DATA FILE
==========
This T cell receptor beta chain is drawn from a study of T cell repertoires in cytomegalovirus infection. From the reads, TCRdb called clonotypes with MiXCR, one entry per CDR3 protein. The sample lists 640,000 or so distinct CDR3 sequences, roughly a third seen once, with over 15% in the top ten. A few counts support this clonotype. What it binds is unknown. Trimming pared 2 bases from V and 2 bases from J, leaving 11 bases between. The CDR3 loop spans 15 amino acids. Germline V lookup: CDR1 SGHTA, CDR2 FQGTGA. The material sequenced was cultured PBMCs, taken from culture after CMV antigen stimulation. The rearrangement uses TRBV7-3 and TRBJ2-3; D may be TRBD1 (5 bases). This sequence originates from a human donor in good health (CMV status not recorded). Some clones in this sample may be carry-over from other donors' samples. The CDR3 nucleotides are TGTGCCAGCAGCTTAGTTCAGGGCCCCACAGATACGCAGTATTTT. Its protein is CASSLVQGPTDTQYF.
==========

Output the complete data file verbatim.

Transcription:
This T cell receptor beta chain is drawn from a study of T cell repertoires in cytomegalovirus infection. From the reads, TCRdb called clonotypes with MiXCR, one entry per CDR3 protein. The sample lists 640,000 or so distinct CDR3 sequences, roughly a third seen once, with over 15% in the top ten. A few counts support this clonotype. What it binds is unknown. Trimming pared 2 bases from V and 2 bases from J, leaving 11 bases between. The CDR3 loop spans 15 amino acids. Germline V lookup: CDR1 SGHTA, CDR2 FQGTGA. The material sequenced was cultured PBMCs, taken from culture after CMV antigen stimulation. The rearrangement uses TRBV7-3 and TRBJ2-3; D may be TRBD1 (5 bases). This sequence originates from a human donor in good health (CMV status not recorded). Some clones in this sample may be carry-over from other donors' samples. The CDR3 nucleotides are TGTGCCAGCAGCTTAGTTCAGGGCCCCACAGATACGCAGTATTTT. Its protein is CASSLVQGPTDTQYF.